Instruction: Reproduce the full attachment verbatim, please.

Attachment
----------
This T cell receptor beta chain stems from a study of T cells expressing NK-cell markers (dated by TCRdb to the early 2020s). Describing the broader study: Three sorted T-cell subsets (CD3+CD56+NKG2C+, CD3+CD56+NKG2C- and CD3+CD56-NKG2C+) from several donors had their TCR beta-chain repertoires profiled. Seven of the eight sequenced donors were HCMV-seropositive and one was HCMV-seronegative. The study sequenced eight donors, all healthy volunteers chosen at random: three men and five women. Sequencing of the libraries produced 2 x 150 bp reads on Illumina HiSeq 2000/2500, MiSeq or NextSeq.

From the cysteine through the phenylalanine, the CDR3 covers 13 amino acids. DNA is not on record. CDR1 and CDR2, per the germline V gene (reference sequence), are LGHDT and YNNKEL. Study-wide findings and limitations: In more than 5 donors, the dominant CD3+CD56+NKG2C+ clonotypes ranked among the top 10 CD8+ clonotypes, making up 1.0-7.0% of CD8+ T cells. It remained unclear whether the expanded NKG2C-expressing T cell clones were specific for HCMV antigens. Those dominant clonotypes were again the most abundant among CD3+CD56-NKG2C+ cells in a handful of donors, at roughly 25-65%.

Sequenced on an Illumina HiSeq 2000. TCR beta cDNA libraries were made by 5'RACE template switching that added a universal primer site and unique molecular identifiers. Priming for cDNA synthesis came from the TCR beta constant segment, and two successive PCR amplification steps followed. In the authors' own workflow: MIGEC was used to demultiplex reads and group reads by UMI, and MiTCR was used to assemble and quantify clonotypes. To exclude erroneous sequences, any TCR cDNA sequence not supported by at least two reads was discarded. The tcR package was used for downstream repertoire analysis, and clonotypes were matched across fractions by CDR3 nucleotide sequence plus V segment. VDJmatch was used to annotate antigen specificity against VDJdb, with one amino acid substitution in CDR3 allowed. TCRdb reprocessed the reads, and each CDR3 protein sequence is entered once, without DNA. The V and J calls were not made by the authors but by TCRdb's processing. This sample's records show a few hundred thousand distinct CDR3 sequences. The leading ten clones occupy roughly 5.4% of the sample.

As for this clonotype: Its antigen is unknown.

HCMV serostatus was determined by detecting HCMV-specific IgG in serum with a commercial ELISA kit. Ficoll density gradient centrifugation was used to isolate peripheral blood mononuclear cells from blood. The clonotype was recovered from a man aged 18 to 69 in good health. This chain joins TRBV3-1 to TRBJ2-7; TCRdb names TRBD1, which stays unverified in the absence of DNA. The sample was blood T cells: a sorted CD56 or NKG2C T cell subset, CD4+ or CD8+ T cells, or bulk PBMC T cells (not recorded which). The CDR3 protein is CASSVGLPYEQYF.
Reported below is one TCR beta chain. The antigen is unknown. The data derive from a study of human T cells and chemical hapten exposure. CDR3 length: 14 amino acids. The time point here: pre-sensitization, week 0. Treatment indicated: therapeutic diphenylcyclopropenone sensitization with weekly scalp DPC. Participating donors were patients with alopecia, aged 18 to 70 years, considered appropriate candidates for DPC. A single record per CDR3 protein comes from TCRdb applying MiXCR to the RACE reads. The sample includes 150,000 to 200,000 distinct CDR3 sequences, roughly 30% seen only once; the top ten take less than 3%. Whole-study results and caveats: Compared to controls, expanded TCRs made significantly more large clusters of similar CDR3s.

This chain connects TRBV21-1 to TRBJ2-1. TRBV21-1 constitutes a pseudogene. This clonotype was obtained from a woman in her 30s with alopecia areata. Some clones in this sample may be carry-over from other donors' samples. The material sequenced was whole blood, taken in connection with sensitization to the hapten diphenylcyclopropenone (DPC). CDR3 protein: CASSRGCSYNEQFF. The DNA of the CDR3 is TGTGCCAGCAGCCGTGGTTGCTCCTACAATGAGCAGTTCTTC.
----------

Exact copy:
This T cell receptor beta chain stems from a study of T cells expressing NK-cell markers (dated by TCRdb to the early 2020s). Describing the broader study: Three sorted T-cell subsets (CD3+CD56+NKG2C+, CD3+CD56+NKG2C- and CD3+CD56-NKG2C+) from several donors had their TCR beta-chain repertoires profiled. Seven of the eight sequenced donors were HCMV-seropositive and one was HCMV-seronegative. The study sequenced eight donors, all healthy volunteers chosen at random: three men and five women. Sequencing of the libraries produced 2 x 150 bp reads on Illumina HiSeq 2000/2500, MiSeq or NextSeq.

From the cysteine through the phenylalanine, the CDR3 covers 13 amino acids. DNA is not on record. CDR1 and CDR2, per the germline V gene (reference sequence), are LGHDT and YNNKEL. Study-wide findings and limitations: In more than 5 donors, the dominant CD3+CD56+NKG2C+ clonotypes ranked among the top 10 CD8+ clonotypes, making up 1.0-7.0% of CD8+ T cells. It remained unclear whether the expanded NKG2C-expressing T cell clones were specific for HCMV antigens. Those dominant clonotypes were again the most abundant among CD3+CD56-NKG2C+ cells in a handful of donors, at roughly 25-65%.

Sequenced on an Illumina HiSeq 2000. TCR beta cDNA libraries were made by 5'RACE template switching that added a universal primer site and unique molecular identifiers. Priming for cDNA synthesis came from the TCR beta constant segment, and two successive PCR amplification steps followed. In the authors' own workflow: MIGEC was used to demultiplex reads and group reads by UMI, and MiTCR was used to assemble and quantify clonotypes. To exclude erroneous sequences, any TCR cDNA sequence not supported by at least two reads was discarded. The tcR package was used for downstream repertoire analysis, and clonotypes were matched across fractions by CDR3 nucleotide sequence plus V segment. VDJmatch was used to annotate antigen specificity against VDJdb, with one amino acid substitution in CDR3 allowed. TCRdb reprocessed the reads, and each CDR3 protein sequence is entered once, without DNA. The V and J calls were not made by the authors but by TCRdb's processing. This sample's records show a few hundred thousand distinct CDR3 sequences. The leading ten clones occupy roughly 5.4% of the sample.

As for this clonotype: Its antigen is unknown.

HCMV serostatus was determined by detecting HCMV-specific IgG in serum with a commercial ELISA kit. Ficoll density gradient centrifugation was used to isolate peripheral blood mononuclear cells from blood. The clonotype was recovered from a man aged 18 to 69 in good health. This chain joins TRBV3-1 to TRBJ2-7; TCRdb names TRBD1, which stays unverified in the absence of DNA. The sample was blood T cells: a sorted CD56 or NKG2C T cell subset, CD4+ or CD8+ T cells, or bulk PBMC T cells (not recorded which). The CDR3 protein is CASSVGLPYEQYF.
Reported below is one TCR beta chain. The antigen is unknown. The data derive from a study of human T cells and chemical hapten exposure. CDR3 length: 14 amino acids. The time point here: pre-sensitization, week 0. Treatment indicated: therapeutic diphenylcyclopropenone sensitization with weekly scalp DPC. Participating donors were patients with alopecia, aged 18 to 70 years, considered appropriate candidates for DPC. A single record per CDR3 protein comes from TCRdb applying MiXCR to the RACE reads. The sample includes 150,000 to 200,000 distinct CDR3 sequences, roughly 30% seen only once; the top ten take less than 3%. Whole-study results and caveats: Compared to controls, expanded TCRs made significantly more large clusters of similar CDR3s.

This chain connects TRBV21-1 to TRBJ2-1. TRBV21-1 constitutes a pseudogene. This clonotype was obtained from a woman in her 30s with alopecia areata. Some clones in this sample may be carry-over from other donors' samples. The material sequenced was whole blood, taken in connection with sensitization to the hapten diphenylcyclopropenone (DPC). CDR3 protein: CASSRGCSYNEQFF. The DNA of the CDR3 is TGTGCCAGCAGCCGTGGTTGCTCCTACAATGAGCAGTTCTTC.